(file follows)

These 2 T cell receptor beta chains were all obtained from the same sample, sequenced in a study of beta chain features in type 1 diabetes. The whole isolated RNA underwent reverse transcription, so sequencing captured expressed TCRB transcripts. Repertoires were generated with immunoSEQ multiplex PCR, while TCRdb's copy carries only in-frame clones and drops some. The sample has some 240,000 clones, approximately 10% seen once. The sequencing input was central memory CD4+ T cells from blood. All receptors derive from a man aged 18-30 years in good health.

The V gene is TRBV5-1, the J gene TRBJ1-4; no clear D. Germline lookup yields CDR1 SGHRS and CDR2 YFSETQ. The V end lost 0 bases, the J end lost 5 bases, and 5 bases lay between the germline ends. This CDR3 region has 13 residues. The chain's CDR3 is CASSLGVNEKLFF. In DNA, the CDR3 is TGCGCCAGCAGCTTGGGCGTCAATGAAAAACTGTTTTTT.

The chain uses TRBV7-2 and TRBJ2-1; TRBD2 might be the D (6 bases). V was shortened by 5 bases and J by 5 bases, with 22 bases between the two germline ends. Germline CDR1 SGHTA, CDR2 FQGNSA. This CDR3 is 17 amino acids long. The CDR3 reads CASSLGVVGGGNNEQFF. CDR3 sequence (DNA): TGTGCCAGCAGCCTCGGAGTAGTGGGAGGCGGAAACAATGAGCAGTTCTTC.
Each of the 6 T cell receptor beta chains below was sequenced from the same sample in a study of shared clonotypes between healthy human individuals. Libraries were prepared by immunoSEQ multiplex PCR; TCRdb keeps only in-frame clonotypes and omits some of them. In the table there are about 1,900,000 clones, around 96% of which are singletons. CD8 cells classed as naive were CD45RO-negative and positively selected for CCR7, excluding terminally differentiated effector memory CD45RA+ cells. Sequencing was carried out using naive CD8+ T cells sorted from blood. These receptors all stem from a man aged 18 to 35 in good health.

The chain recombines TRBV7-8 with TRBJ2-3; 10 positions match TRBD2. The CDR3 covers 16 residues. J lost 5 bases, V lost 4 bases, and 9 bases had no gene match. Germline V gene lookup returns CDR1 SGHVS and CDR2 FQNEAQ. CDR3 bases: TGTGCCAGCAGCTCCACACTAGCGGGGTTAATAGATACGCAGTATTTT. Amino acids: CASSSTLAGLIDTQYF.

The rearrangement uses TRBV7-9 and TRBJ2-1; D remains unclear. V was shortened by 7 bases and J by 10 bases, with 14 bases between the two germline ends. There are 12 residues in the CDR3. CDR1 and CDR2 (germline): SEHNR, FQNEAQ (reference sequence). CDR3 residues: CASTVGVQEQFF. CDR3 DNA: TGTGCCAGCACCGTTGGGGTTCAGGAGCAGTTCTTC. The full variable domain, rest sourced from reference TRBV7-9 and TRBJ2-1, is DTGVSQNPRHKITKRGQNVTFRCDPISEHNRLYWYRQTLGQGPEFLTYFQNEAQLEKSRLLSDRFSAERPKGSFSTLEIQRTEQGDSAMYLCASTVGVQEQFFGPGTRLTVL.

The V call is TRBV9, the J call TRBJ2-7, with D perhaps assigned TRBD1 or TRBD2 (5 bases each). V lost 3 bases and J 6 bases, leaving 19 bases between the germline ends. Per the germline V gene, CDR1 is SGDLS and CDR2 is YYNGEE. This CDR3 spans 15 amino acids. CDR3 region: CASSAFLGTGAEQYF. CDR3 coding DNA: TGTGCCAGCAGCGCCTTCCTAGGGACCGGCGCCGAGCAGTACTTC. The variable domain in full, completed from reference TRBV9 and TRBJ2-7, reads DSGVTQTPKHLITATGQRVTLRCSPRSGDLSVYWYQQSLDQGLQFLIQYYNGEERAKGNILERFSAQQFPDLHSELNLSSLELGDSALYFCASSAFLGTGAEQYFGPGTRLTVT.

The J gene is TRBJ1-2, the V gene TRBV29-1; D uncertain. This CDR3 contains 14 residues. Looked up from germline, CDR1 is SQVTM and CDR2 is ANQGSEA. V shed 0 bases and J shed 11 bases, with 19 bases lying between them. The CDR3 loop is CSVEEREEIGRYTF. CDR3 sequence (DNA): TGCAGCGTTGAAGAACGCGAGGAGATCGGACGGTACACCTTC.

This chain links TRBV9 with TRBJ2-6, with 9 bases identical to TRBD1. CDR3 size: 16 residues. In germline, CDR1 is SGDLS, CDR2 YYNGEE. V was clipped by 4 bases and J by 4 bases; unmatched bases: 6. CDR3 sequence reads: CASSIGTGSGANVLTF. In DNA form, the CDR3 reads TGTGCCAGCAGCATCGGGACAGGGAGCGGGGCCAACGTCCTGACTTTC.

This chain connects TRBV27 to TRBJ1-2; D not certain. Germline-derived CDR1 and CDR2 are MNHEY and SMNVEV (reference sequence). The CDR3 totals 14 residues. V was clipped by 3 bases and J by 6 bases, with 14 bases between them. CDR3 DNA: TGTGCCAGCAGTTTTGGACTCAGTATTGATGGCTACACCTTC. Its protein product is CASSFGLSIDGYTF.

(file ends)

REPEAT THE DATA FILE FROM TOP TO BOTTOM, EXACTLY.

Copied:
These 2 T cell receptor beta chains were all obtained from the same sample, sequenced in a study of beta chain features in type 1 diabetes. The whole isolated RNA underwent reverse transcription, so sequencing captured expressed TCRB transcripts. Repertoires were generated with immunoSEQ multiplex PCR, while TCRdb's copy carries only in-frame clones and drops some. The sample has some 240,000 clones, approximately 10% seen once. The sequencing input was central memory CD4+ T cells from blood. All receptors derive from a man aged 18-30 years in good health.

The V gene is TRBV5-1, the J gene TRBJ1-4; no clear D. Germline lookup yields CDR1 SGHRS and CDR2 YFSETQ. The V end lost 0 bases, the J end lost 5 bases, and 5 bases lay between the germline ends. This CDR3 region has 13 residues. The chain's CDR3 is CASSLGVNEKLFF. In DNA, the CDR3 is TGCGCCAGCAGCTTGGGCGTCAATGAAAAACTGTTTTTT.

The chain uses TRBV7-2 and TRBJ2-1; TRBD2 might be the D (6 bases). V was shortened by 5 bases and J by 5 bases, with 22 bases between the two germline ends. Germline CDR1 SGHTA, CDR2 FQGNSA. This CDR3 is 17 amino acids long. The CDR3 reads CASSLGVVGGGNNEQFF. CDR3 sequence (DNA): TGTGCCAGCAGCCTCGGAGTAGTGGGAGGCGGAAACAATGAGCAGTTCTTC.
Each of the 6 T cell receptor beta chains below was sequenced from the same sample in a study of shared clonotypes between healthy human individuals. Libraries were prepared by immunoSEQ multiplex PCR; TCRdb keeps only in-frame clonotypes and omits some of them. In the table there are about 1,900,000 clones, around 96% of which are singletons. CD8 cells classed as naive were CD45RO-negative and positively selected for CCR7, excluding terminally differentiated effector memory CD45RA+ cells. Sequencing was carried out using naive CD8+ T cells sorted from blood. These receptors all stem from a man aged 18 to 35 in good health.

The chain recombines TRBV7-8 with TRBJ2-3; 10 positions match TRBD2. The CDR3 covers 16 residues. J lost 5 bases, V lost 4 bases, and 9 bases had no gene match. Germline V gene lookup returns CDR1 SGHVS and CDR2 FQNEAQ. CDR3 bases: TGTGCCAGCAGCTCCACACTAGCGGGGTTAATAGATACGCAGTATTTT. Amino acids: CASSSTLAGLIDTQYF.

The rearrangement uses TRBV7-9 and TRBJ2-1; D remains unclear. V was shortened by 7 bases and J by 10 bases, with 14 bases between the two germline ends. There are 12 residues in the CDR3. CDR1 and CDR2 (germline): SEHNR, FQNEAQ (reference sequence). CDR3 residues: CASTVGVQEQFF. CDR3 DNA: TGTGCCAGCACCGTTGGGGTTCAGGAGCAGTTCTTC. The full variable domain, rest sourced from reference TRBV7-9 and TRBJ2-1, is DTGVSQNPRHKITKRGQNVTFRCDPISEHNRLYWYRQTLGQGPEFLTYFQNEAQLEKSRLLSDRFSAERPKGSFSTLEIQRTEQGDSAMYLCASTVGVQEQFFGPGTRLTVL.

The V call is TRBV9, the J call TRBJ2-7, with D perhaps assigned TRBD1 or TRBD2 (5 bases each). V lost 3 bases and J 6 bases, leaving 19 bases between the germline ends. Per the germline V gene, CDR1 is SGDLS and CDR2 is YYNGEE. This CDR3 spans 15 amino acids. CDR3 region: CASSAFLGTGAEQYF. CDR3 coding DNA: TGTGCCAGCAGCGCCTTCCTAGGGACCGGCGCCGAGCAGTACTTC. The variable domain in full, completed from reference TRBV9 and TRBJ2-7, reads DSGVTQTPKHLITATGQRVTLRCSPRSGDLSVYWYQQSLDQGLQFLIQYYNGEERAKGNILERFSAQQFPDLHSELNLSSLELGDSALYFCASSAFLGTGAEQYFGPGTRLTVT.

The J gene is TRBJ1-2, the V gene TRBV29-1; D uncertain. This CDR3 contains 14 residues. Looked up from germline, CDR1 is SQVTM and CDR2 is ANQGSEA. V shed 0 bases and J shed 11 bases, with 19 bases lying between them. The CDR3 loop is CSVEEREEIGRYTF. CDR3 sequence (DNA): TGCAGCGTTGAAGAACGCGAGGAGATCGGACGGTACACCTTC.

This chain links TRBV9 with TRBJ2-6, with 9 bases identical to TRBD1. CDR3 size: 16 residues. In germline, CDR1 is SGDLS, CDR2 YYNGEE. V was clipped by 4 bases and J by 4 bases; unmatched bases: 6. CDR3 sequence reads: CASSIGTGSGANVLTF. In DNA form, the CDR3 reads TGTGCCAGCAGCATCGGGACAGGGAGCGGGGCCAACGTCCTGACTTTC.

This chain connects TRBV27 to TRBJ1-2; D not certain. Germline-derived CDR1 and CDR2 are MNHEY and SMNVEV (reference sequence). The CDR3 totals 14 residues. V was clipped by 3 bases and J by 6 bases, with 14 bases between them. CDR3 DNA: TGTGCCAGCAGTTTTGGACTCAGTATTGATGGCTACACCTTC. Its protein product is CASSFGLSIDGYTF.